To sweeten the deal, I’ll pick two days over the 10 when the winner will receive Opening Day tickets, too!

In the meantime, we’ll be posting some of our favorite giveaways from the past 10 years to get you excited.

See you in February! And I can’t wait to welcome you all back to the ballpark during our 10-Year Anniversary season!

-Teddy

B823fCcCMAAS9NRUpdate (Feb. 2, 12:45 pm): We have our first winner! Congratulations to Michael A. Simmons who found me at my first secret locale: Mount Pleasant Library. (Thanks to the library for having me!) Michael was lucky enough to win Opening Day tickets AND announce that we’ll be giving away this commemorative tin on Opening Day! This collectors item represents the traditional 10-Year Anniversary gift of tin and can be used to store your Nationals keepsakes!

TenDaysTeddy_Bobble1Update (Feb. 3, 11:45 pm): We’ve got another lucky winner. Congratulations to Alicia Prince, who found me at D.C. City Hall today! We were honored to have Mayor Muriel Bowser join in our fun today. Alicia announced that on May 4, 2015 vs. the Marlins we’ll be giving away a Livan Hernandez bobblehead, celebrating our inaugural game! This is the first bobblehead in our 10-Year Anniversary season.

bottlestopperUpdate (Feb. 4, 11:45 pm): Our third winner has found me! Congratulations to Jim Scanlon, who found me today in Old Town, Alexandria! Jim won tickets to our May 5 game vs. the Marlins where we’ll be giving away our first 10 Year Tuesdays keepsake: a Nationals bottle stopper! 

coinUpdate (Feb. 5, 12:22 pm): Today’s winner found me visiting some of the wonderful people working at the Pentagon! Congratulations to Karin Drinkhall, who found me at lunchtime and won Opening Day tickets AND tickets to our June 2 game vs. the Blue Jays where we’ll be giving away a commemorative coin, one of our 10 Year Tuesdays keepsakes!

zimmermanBobble-postUpdate (Feb. 6, 12:25 pm): Congrats to Emily Lelandais — a Washington Nationals Youth Baseball Academy mentor! — who found me outside the Bethesda Metro Station this afternoon! I am so excited that Emily got to announce that on June 4 vs. the Cubs she’ll be in attendance when we give away this bobblehead of Ryan Zimmerman’s Nationals Park-opening walk-off home run!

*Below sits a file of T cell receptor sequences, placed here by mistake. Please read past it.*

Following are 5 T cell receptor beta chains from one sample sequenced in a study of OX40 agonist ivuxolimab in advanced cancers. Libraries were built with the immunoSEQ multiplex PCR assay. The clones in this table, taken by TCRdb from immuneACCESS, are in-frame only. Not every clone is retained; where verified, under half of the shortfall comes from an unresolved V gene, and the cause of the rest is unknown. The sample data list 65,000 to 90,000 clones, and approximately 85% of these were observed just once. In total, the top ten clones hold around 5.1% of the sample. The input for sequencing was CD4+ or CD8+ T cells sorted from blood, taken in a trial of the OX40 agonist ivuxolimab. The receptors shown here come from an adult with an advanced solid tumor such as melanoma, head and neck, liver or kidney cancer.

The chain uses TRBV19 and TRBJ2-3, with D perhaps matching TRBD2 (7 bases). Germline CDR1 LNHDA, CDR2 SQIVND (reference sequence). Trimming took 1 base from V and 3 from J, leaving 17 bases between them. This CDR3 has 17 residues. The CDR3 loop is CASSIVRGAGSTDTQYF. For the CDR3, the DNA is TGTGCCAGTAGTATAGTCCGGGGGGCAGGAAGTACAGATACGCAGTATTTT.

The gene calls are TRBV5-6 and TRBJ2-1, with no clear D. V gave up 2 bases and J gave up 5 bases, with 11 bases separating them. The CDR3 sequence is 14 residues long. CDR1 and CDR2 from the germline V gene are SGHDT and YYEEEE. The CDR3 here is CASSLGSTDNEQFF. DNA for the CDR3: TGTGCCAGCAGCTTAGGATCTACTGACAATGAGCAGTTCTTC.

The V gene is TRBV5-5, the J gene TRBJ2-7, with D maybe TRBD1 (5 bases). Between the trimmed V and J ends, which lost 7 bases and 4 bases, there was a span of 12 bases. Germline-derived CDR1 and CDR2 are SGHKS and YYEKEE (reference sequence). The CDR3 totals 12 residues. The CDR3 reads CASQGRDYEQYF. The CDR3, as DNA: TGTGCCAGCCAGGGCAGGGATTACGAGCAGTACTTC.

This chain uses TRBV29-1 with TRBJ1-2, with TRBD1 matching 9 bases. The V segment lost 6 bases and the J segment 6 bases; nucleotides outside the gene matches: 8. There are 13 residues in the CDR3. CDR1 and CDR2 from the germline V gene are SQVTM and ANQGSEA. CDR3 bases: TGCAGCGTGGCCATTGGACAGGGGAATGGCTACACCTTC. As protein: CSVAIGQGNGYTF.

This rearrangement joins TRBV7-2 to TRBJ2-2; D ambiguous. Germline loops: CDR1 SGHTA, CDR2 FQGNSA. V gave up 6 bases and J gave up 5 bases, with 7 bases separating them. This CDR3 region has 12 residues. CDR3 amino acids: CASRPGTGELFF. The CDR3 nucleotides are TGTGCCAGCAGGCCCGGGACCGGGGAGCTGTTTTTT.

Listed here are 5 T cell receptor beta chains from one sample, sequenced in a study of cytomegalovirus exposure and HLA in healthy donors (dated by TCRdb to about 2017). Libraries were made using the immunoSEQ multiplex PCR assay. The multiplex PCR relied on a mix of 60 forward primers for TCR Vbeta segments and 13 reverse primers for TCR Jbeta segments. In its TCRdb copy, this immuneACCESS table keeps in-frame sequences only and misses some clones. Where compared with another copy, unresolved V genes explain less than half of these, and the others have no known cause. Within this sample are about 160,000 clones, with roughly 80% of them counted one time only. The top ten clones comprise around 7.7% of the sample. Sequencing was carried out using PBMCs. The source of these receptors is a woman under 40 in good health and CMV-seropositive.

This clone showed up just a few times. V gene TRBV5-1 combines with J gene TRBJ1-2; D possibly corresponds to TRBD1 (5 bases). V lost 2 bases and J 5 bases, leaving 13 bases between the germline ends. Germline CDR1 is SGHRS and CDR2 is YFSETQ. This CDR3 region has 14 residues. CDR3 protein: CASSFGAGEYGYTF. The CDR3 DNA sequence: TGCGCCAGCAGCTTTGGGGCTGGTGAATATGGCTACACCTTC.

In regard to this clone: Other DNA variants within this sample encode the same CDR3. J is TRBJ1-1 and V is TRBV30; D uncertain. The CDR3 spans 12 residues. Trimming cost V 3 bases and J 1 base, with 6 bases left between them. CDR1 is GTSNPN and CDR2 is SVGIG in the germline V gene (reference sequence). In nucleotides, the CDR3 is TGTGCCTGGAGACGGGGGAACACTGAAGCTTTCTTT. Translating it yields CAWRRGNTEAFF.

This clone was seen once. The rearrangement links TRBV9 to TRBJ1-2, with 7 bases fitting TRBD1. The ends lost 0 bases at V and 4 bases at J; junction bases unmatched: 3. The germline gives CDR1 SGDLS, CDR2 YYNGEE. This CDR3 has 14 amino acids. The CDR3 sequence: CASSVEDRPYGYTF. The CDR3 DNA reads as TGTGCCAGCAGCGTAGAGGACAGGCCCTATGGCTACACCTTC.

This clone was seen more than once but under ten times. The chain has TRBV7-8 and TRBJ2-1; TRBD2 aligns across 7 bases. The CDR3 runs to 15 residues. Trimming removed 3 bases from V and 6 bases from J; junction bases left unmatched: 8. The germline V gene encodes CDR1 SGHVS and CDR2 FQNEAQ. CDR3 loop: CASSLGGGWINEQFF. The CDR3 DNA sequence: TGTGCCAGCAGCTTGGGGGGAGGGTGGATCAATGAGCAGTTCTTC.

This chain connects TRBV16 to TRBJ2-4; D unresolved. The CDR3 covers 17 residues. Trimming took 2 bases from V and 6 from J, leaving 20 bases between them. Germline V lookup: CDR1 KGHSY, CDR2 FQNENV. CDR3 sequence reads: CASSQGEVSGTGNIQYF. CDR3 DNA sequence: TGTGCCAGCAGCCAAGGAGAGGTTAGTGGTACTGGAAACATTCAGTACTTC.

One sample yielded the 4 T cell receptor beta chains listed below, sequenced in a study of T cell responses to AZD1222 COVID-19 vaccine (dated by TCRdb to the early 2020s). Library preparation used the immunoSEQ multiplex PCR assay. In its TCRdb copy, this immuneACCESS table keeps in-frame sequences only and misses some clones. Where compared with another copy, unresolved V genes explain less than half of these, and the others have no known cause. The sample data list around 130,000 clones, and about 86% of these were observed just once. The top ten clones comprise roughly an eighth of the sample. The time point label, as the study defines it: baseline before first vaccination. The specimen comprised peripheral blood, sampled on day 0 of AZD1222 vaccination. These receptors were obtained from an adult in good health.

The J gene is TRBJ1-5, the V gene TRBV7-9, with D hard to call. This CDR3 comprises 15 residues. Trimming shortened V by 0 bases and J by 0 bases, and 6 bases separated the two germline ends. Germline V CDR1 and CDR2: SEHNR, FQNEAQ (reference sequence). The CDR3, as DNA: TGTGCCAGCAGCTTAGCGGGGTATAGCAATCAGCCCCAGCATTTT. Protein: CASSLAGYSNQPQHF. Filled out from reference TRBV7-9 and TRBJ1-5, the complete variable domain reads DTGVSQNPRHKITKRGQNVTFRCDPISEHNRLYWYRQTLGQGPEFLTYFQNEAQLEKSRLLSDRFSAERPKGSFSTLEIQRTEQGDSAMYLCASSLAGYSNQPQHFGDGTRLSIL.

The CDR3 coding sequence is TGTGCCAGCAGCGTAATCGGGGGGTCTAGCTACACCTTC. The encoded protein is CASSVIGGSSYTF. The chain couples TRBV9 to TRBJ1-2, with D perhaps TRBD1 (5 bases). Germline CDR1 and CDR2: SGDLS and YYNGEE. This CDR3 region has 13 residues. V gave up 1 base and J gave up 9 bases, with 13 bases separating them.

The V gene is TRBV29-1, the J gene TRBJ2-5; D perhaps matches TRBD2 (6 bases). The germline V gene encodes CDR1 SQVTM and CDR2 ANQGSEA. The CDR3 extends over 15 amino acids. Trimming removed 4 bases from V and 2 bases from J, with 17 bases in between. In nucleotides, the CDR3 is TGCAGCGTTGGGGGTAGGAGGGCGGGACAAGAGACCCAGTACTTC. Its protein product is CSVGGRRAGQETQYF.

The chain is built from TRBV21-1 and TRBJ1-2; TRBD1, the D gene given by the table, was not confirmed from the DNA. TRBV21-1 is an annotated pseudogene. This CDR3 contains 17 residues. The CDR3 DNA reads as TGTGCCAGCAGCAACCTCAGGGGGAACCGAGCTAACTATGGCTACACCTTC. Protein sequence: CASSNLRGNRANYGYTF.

UNesting-Dollspdate (Feb. 9, 1:00 pm): After a weekend spent training for the 2015 Presidents Race, I was back in action and today’s winner found me visiting the National Zoo! Congrats to Larry Durbin, who spotted me by the American Bison at the National Zoo. Larry, I am so happy that you won tickets to our September 3 game vs. the Atlanta Braves and got to announce that on that night we’ll be giving away these Nesting Dolls! Can’t wait to see you there!

stras_bobble_postUpdate (Feb. 10, 12:45 pm): Ten Days of Teddy hit the movies today! Congrats to Fred Kleiman, who spotted me at AFI Silver Spring this afternoon! Fred is a big winner. He will not only be in attendance at our game on July 5 vs. the San Francisco Giants, but he got to announce that on that night we’ll be giving away a bobblehead commemorating Stephen Strasburg’s electrifying Major League debut! 

werthbobblepostUpdate (Feb. 11, 12:44 pm): Today was about filling my belly, and congratulations to Victor Ponce, who found me at Hard Times Cafe in Clarendon! Victor got to announce that on Aug. 30 we’ll be giving away this awesome bobblehead commemorating Jayson Werth’s Game 4 walk-off home run — and Victor will be there, because he won tickets to that game, too.

Only two days left in my 10 Days of fun, and remember there are still a pair of Opening Day lineup-card2tickets up for grabs. Be sure to be on the lookout for tomorrow’s clue!

Update (Feb. 12, 1:00 pm): Nine Days of ME are complete! Congrats to Irma P. Alba, who found me at the Harris Teeter in Potomac and announced that we’ll be giving away this Inaugural Game Mini Lineup Card on Sept. 8!

Only one more day left. Where will I be tomorrow?!

zmannbobblepostUpdate (Feb. 13, 12:45 pm): Ten Days of Teddy has come to its conclusion — but we went out with a bang! Congrats to Jeremy Art, who found me at Union Station today. Jeremy won tickets for Opening Day at Nationals Park AND announced that we’ll be giving away this Jordan Zimmermann No-Hitter bobblehead on Sept. 25!

Thank you so much to all who participated in our scavenger hunt. It was so nice to meet all of our winners and everyone else who stopped by the last two weeks! I can’t wait for our 10th Anniversary season to begin!